HENRY SELICK (Director, Executive Producer) continues to be one of the most imaginative and innovative directors working in the industry today, always charting new territory ftr the art of animation and fantasy filmmaking. The director made his feature debut in 1993 with the stop-motion classic The Nightmare Before Christmas for producer Tim Burton. Besides an Academy Award nomination for Best Special Effects, Nightmare earned Selick an Annie Award from
A.S.I.F.A. Hollywood for best individual directing achievement, beating out The Lion King. Selick followed this three-year-plus production with a live-action and animation combo of Roald Dahl's James and the Giant Peach released in 1996. Richard Schickel of Time magazine described the film as even better than Dahl's classic book. Peach won the top prize for best feature at the Annecy International Animation Festival in 1997.
Born in Glenridge. New Jersey and raised in nearby Rumson, Selick did little but draw from ages three to 12, working for a time under Life and National Geographic illustrator Stanley
Meltzoff. Ray Harryhausen's classic The Seven Voyages of Sinhad, with its stop- motion monsters, had a huge impact on the boy when he first saw it at age five. Another early influence on his artistic style was Lotte Reiniger's 1926 feature The Adventures
of Prince Achmed, created in cutout animation and, in Selick's youth, aired in bits on a local children's TV program.
After studying at Rutgers University, Syracuse University, and St. Martin's School of Art in London, Selick eventually enrolled at CalArts as part of the first character animation program along with John Lassiter, John Musker and Brad Bird. He simultaneously studied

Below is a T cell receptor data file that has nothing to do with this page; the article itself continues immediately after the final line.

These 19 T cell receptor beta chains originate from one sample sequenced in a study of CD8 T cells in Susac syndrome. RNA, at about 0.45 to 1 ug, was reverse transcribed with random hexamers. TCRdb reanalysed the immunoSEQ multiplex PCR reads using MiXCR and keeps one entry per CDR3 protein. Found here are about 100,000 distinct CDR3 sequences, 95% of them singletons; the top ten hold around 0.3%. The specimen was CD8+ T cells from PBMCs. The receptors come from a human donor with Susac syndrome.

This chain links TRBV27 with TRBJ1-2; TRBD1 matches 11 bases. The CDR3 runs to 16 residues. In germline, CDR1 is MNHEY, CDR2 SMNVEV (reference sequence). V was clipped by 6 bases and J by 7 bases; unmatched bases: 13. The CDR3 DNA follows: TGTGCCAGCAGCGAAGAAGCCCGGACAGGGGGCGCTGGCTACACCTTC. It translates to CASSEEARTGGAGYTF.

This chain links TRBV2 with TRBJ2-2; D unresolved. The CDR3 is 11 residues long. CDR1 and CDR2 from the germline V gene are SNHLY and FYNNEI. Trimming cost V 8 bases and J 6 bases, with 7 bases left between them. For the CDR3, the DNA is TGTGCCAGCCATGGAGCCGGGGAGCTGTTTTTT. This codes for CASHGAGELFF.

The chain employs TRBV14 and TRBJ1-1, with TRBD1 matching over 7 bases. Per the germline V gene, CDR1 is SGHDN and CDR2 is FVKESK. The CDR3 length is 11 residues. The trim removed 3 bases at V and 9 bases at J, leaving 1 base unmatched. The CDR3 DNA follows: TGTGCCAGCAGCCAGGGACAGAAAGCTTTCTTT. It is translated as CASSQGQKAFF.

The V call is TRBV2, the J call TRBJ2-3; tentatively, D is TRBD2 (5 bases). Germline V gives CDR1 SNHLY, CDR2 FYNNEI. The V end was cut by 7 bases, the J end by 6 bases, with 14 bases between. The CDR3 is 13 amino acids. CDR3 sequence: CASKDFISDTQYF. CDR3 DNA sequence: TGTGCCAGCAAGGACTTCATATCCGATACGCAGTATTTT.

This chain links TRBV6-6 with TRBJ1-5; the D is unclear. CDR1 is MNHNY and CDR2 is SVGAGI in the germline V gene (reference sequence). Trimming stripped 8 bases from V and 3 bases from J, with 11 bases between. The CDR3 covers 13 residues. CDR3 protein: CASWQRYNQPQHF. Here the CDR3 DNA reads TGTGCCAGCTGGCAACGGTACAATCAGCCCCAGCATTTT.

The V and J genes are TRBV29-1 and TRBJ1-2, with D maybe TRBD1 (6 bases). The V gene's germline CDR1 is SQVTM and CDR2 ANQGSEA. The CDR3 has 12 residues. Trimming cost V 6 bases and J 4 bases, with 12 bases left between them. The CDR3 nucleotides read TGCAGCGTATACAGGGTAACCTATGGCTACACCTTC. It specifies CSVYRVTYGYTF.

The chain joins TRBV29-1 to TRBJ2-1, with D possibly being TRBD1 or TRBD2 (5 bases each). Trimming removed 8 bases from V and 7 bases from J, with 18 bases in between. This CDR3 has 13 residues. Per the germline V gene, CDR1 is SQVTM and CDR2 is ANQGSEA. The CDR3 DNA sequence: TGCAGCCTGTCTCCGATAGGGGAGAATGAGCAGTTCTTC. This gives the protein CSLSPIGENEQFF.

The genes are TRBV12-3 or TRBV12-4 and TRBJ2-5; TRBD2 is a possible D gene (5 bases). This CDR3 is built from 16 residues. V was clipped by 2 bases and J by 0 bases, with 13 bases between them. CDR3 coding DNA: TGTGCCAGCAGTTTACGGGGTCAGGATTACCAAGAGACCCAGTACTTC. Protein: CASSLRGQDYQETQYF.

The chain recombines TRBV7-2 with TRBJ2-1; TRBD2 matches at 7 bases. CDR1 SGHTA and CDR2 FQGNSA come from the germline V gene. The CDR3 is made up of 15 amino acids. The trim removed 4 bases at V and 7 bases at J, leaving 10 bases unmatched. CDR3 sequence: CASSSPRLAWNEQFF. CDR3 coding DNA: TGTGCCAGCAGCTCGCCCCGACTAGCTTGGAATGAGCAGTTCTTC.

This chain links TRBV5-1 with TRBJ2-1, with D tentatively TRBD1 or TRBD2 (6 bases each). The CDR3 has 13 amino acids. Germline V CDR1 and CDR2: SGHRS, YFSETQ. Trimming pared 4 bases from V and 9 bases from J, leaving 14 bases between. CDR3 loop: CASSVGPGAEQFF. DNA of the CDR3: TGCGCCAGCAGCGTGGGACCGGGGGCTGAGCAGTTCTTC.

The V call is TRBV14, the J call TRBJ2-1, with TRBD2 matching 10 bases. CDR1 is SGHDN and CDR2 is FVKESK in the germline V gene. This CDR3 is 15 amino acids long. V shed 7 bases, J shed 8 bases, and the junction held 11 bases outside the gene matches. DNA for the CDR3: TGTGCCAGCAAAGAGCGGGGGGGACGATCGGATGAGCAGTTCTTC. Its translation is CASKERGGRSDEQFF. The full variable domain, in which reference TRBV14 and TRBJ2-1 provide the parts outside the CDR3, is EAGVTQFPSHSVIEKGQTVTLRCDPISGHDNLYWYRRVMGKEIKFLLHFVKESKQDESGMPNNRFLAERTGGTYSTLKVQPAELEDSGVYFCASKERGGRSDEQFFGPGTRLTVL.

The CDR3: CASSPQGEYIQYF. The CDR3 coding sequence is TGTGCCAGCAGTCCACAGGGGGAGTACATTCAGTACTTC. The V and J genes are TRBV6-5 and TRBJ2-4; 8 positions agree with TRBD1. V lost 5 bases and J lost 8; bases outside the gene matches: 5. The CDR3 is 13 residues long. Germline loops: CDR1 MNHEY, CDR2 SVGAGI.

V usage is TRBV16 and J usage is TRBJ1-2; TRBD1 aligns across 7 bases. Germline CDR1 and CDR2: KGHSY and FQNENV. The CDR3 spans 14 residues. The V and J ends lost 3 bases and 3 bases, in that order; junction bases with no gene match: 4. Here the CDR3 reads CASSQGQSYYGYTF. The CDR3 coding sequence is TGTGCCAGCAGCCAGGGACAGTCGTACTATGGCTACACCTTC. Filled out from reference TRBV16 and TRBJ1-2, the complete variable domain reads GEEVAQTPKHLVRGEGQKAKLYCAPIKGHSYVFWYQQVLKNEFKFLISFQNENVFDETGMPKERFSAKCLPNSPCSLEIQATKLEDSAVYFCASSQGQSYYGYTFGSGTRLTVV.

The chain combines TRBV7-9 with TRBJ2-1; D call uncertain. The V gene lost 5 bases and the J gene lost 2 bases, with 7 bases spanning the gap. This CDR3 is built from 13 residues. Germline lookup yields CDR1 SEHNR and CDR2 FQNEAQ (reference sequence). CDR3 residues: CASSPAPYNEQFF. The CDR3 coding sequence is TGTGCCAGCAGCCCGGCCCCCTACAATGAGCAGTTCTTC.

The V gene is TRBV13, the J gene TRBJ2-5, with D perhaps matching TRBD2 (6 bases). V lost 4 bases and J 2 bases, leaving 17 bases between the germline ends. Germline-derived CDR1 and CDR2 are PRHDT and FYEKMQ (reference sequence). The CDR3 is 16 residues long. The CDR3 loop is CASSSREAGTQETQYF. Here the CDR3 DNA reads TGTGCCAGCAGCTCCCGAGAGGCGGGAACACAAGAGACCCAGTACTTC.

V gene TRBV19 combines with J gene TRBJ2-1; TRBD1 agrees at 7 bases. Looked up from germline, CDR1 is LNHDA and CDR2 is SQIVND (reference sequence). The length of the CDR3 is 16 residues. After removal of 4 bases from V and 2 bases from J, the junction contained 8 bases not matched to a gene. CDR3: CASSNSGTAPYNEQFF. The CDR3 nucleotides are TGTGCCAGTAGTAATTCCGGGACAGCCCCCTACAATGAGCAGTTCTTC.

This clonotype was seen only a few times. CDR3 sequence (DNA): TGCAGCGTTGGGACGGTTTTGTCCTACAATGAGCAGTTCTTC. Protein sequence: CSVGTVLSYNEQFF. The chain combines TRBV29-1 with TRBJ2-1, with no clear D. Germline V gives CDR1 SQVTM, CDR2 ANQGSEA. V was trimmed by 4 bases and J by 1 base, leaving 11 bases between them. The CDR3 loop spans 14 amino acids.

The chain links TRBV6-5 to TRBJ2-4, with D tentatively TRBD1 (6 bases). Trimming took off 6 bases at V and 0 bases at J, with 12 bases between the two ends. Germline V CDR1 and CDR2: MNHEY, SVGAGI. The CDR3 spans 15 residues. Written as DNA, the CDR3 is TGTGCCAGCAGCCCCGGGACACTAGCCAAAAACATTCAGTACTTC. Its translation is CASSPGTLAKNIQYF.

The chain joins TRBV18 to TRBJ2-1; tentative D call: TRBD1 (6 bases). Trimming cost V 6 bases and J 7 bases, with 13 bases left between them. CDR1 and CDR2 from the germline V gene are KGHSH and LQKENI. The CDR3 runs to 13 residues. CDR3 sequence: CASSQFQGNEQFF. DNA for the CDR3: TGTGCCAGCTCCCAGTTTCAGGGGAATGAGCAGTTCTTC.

experimental animation with Jules Engel and made two award-winning student films: Phases, a runner-up in the Student Academy Awards and Tube Tales, also nominated for a Student Academy Award.
Selick, dreaming of independent short films, graduated from CalArts and wound up as an animation trainee at Disney under Eric Larson, becoming a full animator on The Fox and the Hound under lead animator Glen Keane. While at Disney, Selick met and befriended Tim Burton and Rick
Heinrichs, two very talented artists who were to be a big part of his future. Still at Disney, Selick took eight months off to work on his original short film Seepage, a multi prize-winning animated picture sponsored by the American Film Institute.
An opportunity to serve as a sequence director on the cutout animation feature Twice
Upon a Tune led Selick to Northern California in the fall of 1981. He stayed in the Bay area
where he next worked as a storyboard artist and designer for Walter Murch's Return to Oz.
This was followed by a stint on Carroll Ballard's Nutcracker, The Motion Picture, for which
Selick drew storyboards, shot second unit, and created effects.
In 1986 he started his own production company, Selick Projects (renamed Twitching Images, Inc. in 1994), and soon began producing a series of memorable station ID's and "top of-the-hour" segments for MTV. Selick wrote, produced, designed and directed some of the most inventive and outrageous spots for the cable channel, including the Clio Award-winning "Haircut M" campaign that featured a stop-motion creature carving the MTV logo in a red Eraserhead-type hairdo. Around the same time, Selick was hired by San Francisco-based Colossal Pictures to breathe new life into the Pillsbury Doughboy commercials. Selick also helmed the award-winning Ritz Bits commercials in which a cast of hundreds of crackers were seen skiing down mountains of peanut butter and scooping cheese from the moon.
In 1990, Selick undertook an ambitious project called Slow Bob in the Lower Dimensions, sponsored by MTV. Combining a l
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